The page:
Posts filed under ‘European elections’

It’s air quality, stupid.

November 13, 2012 at 6:39 pm Leave a comment

21% of MEPs use twitter – according to us and someone else

Twitter
Image via Wikipedia

Counting the number of MEPs that use online tools to communicate is not a bad way to start your company’s blog and attract traffic. We should know as our post that claimed that 11% of MEPs blog is still one of our most visited posts to this day. E-marketing newcomers Digimahti have followed our lead and list 115 157 tweeting MEPs. Not an insignificant number I am sure you’ll agree.

At 21% of the total members of Parliament,  it’s exactly the same percentage that our MEP digital survey suggested used Twitter when we polled them in May this year! Digimahti of course notes that ‘using’ Twitter and having a Twitter account are very different. Our digital survey suggested that only 13% use it ‘regularly’, while 8% use it ‘occasionally’.

We’ll be looking to run our digital survey again next year with the new Parliament to see if that number improves.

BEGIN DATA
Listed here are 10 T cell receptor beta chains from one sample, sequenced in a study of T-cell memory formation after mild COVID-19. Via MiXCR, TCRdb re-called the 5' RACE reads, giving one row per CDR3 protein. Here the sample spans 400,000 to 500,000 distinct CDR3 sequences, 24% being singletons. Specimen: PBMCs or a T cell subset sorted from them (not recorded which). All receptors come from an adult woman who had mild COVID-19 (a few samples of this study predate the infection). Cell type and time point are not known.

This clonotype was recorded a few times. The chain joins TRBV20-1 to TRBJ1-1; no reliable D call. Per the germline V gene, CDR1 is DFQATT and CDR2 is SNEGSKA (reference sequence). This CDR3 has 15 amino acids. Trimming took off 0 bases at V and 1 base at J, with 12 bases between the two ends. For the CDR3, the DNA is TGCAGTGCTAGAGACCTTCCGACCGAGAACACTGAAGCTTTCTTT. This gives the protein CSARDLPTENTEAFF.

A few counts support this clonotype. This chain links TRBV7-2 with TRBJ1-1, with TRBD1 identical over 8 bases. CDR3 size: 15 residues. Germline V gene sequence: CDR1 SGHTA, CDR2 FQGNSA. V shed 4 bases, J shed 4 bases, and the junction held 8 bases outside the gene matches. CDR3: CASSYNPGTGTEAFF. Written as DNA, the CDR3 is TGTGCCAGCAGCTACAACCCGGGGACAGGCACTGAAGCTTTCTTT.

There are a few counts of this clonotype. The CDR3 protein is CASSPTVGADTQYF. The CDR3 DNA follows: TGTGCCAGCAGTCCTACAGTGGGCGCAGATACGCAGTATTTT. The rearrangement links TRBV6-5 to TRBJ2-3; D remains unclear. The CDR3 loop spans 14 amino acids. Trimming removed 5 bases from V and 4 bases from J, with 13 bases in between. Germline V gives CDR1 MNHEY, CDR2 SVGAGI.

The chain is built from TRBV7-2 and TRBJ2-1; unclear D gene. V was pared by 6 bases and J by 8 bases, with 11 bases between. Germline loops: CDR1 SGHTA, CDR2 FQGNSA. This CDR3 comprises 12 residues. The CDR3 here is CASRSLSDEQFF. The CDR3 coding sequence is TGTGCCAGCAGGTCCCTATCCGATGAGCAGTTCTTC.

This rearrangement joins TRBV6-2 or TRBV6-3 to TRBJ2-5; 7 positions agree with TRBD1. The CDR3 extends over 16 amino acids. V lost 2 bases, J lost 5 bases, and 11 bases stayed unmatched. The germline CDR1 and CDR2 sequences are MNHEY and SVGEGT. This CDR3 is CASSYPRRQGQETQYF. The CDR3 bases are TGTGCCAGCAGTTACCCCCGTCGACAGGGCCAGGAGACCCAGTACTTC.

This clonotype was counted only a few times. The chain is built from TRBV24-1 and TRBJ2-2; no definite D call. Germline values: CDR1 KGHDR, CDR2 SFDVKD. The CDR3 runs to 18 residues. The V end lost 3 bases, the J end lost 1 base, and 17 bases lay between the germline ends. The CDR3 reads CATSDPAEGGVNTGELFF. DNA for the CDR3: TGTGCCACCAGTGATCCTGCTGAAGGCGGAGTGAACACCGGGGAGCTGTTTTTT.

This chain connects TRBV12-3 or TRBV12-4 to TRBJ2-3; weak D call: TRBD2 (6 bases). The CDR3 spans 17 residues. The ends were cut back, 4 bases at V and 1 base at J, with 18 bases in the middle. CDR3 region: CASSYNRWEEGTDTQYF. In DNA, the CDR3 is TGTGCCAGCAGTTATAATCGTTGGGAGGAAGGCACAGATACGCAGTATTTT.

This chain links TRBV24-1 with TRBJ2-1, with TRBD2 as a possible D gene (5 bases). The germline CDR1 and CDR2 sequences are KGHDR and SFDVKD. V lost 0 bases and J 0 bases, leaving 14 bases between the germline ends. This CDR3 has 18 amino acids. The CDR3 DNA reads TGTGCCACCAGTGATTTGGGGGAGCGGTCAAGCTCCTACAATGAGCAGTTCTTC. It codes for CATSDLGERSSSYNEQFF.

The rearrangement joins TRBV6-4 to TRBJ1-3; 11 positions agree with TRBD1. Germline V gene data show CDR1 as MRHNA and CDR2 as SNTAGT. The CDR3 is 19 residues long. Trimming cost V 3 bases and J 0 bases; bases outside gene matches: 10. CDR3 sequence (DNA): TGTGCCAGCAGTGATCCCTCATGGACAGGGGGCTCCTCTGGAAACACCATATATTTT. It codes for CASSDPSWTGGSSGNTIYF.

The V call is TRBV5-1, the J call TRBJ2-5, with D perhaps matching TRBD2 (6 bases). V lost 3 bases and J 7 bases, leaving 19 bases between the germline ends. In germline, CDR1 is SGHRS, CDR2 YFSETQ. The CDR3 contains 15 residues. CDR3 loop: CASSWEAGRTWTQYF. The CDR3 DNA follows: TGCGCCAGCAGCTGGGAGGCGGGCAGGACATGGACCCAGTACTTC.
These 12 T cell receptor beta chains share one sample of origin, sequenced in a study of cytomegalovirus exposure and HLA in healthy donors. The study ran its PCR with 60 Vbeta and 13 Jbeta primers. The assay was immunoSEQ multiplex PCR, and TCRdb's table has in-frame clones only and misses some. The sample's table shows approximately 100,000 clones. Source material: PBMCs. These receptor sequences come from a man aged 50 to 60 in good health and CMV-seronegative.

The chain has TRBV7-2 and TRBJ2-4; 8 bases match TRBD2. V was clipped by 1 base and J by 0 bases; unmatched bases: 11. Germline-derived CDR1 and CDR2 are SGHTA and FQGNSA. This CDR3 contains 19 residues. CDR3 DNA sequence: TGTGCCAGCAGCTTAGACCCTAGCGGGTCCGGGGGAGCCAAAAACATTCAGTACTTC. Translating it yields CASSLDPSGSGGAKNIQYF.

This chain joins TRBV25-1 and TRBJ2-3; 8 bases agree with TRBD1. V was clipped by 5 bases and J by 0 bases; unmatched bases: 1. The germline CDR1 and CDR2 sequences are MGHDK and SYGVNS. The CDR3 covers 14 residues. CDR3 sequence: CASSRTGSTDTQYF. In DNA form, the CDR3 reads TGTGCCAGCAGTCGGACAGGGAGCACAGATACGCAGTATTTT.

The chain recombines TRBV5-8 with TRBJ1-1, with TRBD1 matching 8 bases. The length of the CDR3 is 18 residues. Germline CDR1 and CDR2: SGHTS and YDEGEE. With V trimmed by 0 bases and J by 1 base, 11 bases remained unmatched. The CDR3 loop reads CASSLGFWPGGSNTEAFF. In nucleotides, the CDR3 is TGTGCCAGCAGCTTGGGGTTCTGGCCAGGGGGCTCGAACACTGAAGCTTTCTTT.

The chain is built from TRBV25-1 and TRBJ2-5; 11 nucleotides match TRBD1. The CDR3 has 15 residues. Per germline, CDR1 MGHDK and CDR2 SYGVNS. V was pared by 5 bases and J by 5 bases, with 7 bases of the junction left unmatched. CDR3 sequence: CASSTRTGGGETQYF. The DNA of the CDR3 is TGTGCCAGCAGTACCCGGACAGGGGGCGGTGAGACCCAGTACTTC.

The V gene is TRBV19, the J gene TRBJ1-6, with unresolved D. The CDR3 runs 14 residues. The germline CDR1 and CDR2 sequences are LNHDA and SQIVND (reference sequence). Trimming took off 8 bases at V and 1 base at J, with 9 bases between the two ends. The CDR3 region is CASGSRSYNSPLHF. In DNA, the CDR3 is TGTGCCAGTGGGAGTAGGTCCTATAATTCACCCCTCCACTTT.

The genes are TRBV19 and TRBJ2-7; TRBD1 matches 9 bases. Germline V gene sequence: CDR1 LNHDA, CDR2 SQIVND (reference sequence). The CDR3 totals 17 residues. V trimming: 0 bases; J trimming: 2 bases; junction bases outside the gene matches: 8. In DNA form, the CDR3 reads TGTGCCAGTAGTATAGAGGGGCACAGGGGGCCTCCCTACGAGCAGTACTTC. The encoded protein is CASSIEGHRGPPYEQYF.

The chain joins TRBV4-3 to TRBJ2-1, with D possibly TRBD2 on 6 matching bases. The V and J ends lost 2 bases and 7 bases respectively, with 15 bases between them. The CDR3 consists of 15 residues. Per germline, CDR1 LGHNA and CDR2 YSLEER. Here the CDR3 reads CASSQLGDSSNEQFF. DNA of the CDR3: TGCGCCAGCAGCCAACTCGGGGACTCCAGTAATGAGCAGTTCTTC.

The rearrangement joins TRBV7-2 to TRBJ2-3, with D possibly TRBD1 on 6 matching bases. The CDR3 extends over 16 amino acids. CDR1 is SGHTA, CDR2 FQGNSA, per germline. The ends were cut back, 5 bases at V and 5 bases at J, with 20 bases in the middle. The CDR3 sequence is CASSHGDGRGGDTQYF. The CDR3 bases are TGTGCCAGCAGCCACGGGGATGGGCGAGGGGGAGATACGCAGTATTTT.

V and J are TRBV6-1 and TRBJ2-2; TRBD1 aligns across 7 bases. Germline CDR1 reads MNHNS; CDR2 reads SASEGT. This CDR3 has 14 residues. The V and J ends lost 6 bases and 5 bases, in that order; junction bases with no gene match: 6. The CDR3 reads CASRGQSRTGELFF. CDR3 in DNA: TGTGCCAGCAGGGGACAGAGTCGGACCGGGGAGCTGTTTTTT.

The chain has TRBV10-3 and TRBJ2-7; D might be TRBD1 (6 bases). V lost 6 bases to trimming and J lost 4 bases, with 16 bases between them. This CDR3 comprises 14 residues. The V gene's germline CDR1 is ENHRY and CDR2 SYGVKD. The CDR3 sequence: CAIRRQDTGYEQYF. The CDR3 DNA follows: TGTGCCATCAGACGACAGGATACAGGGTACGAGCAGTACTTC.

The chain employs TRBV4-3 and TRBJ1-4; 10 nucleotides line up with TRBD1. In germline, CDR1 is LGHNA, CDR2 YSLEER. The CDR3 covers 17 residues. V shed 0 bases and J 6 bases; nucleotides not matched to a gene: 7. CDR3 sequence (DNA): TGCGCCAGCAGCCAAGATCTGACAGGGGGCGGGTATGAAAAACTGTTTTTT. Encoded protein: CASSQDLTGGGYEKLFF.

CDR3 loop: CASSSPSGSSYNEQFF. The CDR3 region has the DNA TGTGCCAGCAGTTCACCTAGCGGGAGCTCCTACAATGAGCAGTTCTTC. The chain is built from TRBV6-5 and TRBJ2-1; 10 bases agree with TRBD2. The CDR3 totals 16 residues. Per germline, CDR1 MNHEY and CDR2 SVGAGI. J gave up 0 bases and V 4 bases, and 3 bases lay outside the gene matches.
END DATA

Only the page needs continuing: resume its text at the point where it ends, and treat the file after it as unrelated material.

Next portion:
James

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November 3, 2009 at 11:59 am 4 comments

Frustrating start for Sweden’s presidency

LISBON TREATY POSTERS
Image by infomatique via Flickr

What a frustrating time this must be for Sweden’s EU presidency! Stockholm’s ambitious plans to demonstrate its dynamic management of the Union are becalmed. Two days after confirming the Council’s candidacy of Barroso, prime minister Fredrik Reinfeldt was obliged to announce that the European Parliament had postponed until mid-September its vote on renewing the Commission president’s mandate. Urgent decisions relating to climate change and the economic crisis could well be delayed. No institutional navel-gazing was the Swedish promise, but it’s not turning out like that.

To make matters more complicated, all institutional matters must await the outcome of the Irish referendum on the Lisbon treaty, now scheduled for October 2. “There is no plan B” commented Swedish foreign minister Carl Bildt on the possibility of an Irish “no” vote.